Maybe I can be the hands he uses to give someone a cup of water.

We have sisters all around us who feel like they are twenty miles from nowhere, where in all reality they could be living next door and I am only too blind to see.   Lord, help us all see.

wee victims

There are little ones that are victims of domestic violence every day.  They may not bear the scars of physical abuse, but the names they have been called or the abusive words they have been threatened with will stay with them forever.  They cower in closets and hide under beds.   They sing loudly to their teddy bears so that they can’t hear the screaming in the next room.  They’ve seen their mothers lying broken on the floor, or taken on stretchers to the emergency room.  They are the ones that are taken out of their homes and put into the care of strangers who sometimes, sadly, end up being offenders as well.   It happens all too often.   Just ask the now grown children who survived the foster care system.

Not all of us can foster or, like several of my wonderful friends, adopt a child who needs a home.   Every one of us, however, can support our Domestic Violence Shelter financially or with supplies of personal items, like deodorant, toothpaste and soap.   We can crochet a blanket with that leftover yarn that’s been sitting in a drawer, buy a toy, or purchase some new clothing for needy mums and their little ones.   We can speak up at Walmart or in the grocery store when we witness inappropriate behavior towards a child or their parent.  It’s easy to walk down the next aisle, but getting involved, even just a little, tells the victim that someone actually cares.

We can all pray.

a birthday inside

It can’t possibly be February.  After a wonderful breakfast with a dear friend, running errands, and talking with my daughter on my cell phone, I stopped and stood for a minute this morning, shut my eyes and let the sun pour down on my face, drinking in the promise of spring.   This is what freedom tastes like.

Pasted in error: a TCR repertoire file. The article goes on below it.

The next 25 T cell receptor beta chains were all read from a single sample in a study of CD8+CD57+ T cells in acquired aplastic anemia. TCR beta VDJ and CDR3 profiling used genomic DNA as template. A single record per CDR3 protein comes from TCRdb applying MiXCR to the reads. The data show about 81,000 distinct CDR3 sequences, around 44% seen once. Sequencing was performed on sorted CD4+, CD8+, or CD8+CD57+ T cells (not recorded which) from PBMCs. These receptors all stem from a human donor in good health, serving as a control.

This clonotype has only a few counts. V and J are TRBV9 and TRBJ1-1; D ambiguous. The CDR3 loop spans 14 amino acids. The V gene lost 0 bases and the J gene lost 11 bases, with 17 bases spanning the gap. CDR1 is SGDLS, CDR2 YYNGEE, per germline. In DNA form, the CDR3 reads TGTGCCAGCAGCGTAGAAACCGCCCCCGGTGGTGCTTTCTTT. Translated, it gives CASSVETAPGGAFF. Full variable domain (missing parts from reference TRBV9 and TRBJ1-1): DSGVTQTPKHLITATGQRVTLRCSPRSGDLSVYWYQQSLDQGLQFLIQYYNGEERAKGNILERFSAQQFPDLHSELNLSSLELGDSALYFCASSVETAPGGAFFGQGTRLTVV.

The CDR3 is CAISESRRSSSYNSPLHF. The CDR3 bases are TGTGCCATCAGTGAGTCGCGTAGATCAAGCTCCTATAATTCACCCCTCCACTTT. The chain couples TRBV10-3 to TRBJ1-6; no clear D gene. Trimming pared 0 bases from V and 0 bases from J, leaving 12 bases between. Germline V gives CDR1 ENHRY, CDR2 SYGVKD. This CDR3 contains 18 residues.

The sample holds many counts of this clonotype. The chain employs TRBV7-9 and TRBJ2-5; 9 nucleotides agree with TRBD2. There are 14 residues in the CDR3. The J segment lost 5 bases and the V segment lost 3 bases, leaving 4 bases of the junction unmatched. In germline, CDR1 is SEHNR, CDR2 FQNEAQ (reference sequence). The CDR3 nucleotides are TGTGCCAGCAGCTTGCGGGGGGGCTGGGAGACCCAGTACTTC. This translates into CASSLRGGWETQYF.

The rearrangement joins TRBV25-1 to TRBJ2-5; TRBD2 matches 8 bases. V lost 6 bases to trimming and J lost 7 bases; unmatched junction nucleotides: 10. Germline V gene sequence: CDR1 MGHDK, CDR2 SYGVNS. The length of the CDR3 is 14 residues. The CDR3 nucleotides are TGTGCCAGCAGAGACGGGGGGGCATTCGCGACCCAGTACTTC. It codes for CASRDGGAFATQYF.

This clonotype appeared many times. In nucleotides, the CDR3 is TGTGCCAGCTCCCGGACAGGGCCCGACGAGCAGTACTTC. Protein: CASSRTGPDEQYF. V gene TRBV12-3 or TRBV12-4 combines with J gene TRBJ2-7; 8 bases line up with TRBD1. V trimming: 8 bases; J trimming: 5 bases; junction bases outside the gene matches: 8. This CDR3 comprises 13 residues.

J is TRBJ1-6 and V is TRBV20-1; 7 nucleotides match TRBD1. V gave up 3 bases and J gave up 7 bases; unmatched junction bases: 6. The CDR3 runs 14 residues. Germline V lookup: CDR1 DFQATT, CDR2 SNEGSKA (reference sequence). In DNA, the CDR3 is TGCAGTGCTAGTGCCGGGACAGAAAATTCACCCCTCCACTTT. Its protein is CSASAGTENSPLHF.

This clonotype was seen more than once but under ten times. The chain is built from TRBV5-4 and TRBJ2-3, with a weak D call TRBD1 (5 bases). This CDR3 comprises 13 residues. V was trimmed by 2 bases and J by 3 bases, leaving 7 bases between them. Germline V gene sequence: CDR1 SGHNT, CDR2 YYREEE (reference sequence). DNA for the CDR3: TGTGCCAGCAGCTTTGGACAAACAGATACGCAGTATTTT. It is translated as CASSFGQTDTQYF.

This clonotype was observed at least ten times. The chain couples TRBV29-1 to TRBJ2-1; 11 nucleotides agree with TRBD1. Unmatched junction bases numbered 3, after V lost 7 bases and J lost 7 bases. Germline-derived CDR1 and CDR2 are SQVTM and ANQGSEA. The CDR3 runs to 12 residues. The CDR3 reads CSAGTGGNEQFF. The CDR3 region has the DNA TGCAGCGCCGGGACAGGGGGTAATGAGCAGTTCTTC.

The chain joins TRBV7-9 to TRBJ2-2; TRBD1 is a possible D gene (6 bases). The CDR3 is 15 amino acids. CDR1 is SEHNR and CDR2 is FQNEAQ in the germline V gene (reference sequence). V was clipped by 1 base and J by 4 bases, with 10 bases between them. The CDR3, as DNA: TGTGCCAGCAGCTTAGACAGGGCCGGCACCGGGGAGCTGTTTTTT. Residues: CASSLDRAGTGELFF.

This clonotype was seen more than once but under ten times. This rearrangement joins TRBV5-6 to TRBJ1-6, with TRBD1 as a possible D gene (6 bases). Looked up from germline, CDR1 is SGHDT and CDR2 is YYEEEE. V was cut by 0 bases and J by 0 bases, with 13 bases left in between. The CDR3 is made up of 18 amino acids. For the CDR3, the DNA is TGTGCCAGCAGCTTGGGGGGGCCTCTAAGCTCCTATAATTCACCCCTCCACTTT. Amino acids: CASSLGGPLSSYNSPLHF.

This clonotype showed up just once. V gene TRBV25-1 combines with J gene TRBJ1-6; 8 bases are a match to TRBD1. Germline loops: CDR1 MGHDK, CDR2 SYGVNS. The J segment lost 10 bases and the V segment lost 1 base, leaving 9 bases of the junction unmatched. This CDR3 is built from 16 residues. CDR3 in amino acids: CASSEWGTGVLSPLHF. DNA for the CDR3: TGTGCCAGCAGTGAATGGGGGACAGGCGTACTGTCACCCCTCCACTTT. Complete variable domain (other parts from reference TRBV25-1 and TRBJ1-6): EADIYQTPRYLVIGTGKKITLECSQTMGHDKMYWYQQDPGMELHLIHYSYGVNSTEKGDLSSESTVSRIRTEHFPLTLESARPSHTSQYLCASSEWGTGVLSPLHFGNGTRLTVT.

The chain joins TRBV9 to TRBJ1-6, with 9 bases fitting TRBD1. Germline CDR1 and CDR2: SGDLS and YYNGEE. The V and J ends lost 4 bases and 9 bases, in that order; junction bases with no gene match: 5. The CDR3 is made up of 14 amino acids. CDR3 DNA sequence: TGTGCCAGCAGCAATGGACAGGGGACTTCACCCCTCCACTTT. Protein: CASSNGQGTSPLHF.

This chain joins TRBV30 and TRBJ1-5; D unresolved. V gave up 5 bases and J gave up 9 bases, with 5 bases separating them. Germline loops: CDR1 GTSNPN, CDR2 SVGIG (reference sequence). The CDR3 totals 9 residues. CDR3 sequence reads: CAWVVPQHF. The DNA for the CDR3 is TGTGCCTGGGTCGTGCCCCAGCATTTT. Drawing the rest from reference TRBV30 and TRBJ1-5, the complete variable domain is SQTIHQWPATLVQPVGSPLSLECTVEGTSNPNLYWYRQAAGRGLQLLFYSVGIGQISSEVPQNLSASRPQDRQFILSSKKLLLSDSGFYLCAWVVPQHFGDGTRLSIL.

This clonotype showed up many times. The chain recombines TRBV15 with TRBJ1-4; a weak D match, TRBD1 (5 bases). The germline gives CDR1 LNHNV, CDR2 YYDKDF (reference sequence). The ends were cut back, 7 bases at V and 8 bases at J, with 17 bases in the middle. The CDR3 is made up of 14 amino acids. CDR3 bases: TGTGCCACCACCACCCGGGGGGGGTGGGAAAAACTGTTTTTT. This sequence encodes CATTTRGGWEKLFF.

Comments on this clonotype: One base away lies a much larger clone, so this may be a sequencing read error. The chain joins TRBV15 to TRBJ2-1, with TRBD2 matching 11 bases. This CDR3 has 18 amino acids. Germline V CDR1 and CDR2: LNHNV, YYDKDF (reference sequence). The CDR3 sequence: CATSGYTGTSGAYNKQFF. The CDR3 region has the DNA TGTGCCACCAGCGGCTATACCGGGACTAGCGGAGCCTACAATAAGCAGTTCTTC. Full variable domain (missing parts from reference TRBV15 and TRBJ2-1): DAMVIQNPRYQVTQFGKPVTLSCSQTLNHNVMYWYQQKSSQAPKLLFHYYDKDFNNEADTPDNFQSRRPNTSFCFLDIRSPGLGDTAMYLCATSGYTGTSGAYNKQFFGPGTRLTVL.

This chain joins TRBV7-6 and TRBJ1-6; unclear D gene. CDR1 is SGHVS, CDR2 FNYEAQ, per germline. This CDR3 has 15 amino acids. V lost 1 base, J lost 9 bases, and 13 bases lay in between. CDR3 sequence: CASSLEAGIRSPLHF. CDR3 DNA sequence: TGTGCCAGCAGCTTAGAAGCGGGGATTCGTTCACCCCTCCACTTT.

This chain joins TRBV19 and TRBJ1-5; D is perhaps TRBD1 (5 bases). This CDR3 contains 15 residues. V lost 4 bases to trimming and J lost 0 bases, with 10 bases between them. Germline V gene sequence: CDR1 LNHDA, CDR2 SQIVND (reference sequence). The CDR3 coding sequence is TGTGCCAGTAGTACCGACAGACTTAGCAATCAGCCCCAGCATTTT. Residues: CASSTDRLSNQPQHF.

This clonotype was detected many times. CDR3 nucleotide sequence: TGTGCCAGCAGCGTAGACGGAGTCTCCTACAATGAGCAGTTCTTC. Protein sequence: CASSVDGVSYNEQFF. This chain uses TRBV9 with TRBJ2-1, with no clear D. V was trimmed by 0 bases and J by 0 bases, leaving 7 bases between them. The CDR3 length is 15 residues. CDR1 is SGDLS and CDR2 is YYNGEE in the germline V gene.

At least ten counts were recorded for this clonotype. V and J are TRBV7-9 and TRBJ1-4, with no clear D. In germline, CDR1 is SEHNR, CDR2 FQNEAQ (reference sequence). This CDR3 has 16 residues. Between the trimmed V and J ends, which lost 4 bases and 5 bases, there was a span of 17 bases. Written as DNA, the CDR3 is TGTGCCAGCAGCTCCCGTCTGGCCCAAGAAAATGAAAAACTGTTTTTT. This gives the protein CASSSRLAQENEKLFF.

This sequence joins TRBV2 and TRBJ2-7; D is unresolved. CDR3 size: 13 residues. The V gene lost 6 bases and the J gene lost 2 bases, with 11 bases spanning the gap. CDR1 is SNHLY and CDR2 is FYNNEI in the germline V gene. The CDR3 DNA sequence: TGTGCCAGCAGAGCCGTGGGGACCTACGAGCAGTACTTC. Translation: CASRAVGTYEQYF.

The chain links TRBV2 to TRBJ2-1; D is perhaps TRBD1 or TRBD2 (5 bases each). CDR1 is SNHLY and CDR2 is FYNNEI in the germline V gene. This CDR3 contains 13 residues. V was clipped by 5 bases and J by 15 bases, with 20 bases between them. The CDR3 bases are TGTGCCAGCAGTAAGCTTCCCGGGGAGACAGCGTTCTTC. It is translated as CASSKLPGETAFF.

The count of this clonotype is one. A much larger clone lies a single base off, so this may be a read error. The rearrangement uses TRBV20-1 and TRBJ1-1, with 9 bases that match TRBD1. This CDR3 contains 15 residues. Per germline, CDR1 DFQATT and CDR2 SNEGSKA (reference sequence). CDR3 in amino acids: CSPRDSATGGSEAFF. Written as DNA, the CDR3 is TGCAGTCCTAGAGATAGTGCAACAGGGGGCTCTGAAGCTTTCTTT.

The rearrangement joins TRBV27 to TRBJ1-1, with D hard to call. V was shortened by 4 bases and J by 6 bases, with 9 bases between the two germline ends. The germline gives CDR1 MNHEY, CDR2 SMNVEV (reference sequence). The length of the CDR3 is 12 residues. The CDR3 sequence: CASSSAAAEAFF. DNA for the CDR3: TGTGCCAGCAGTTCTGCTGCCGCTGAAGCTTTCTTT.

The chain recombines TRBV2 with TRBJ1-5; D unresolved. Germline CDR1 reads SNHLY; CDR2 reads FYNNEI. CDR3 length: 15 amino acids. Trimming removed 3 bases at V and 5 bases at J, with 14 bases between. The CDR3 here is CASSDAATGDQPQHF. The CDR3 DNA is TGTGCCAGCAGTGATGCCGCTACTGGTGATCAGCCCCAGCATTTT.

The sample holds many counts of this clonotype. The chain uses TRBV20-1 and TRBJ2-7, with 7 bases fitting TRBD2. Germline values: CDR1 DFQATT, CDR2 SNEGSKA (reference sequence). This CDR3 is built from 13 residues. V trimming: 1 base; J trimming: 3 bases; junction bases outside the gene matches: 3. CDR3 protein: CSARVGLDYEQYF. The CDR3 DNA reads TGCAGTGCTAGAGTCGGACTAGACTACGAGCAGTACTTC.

With just a little planning, I can rearrange my schedule and get in the car and drive to see my sweet grand babies.  They will welcome me with hugs, kisses and promises of story time.  Tea parties, tutus, fairy princesses and dinosaurs await.  This is what freedom tastes like.

Last month, for my birthday, the number of which will be kept undisclosed, my family and friends gathered around and blessed me with love, amazing cakes, funny cards & cards that made me cry. For days I was gifted by friends near and far, with meals out, phone calls, flowers arriving at my door and Facebook posts from around the world.  I felt celebrated.  This is what freedom tastes like.

Today one of our sisters is having a birthday.   She might be able to stand outside and feel the sun on her face, but her dining experience will be in the prison cafeteria.  She might be permitted to have one phone call from her family.   There may be cards in her mailbox, but chances are there won’t be parcels and fresh flowers delivered.

LaVelma Byrd lives in the penal system in California.   She has been incarcerated since 1994 for killing her husband, literally an act of self defense.  Despite the evidence that indicated that she was a victim of violence at the hands of her spouse, she was sentenced to 25 years in prison.  Along with others with similar stories, LaVelma belongs to Convicted Women Against Abuse, an organization that helps women in prison heal from the abuses done to them, and educates women on the “outside” that there are options available to them apart from living in a domestic violence environment.

You can make a difference.  Send LaVelma your birthday wishes by entering Sin By Silence in the search box on your Facebook page .  Let’s make her day!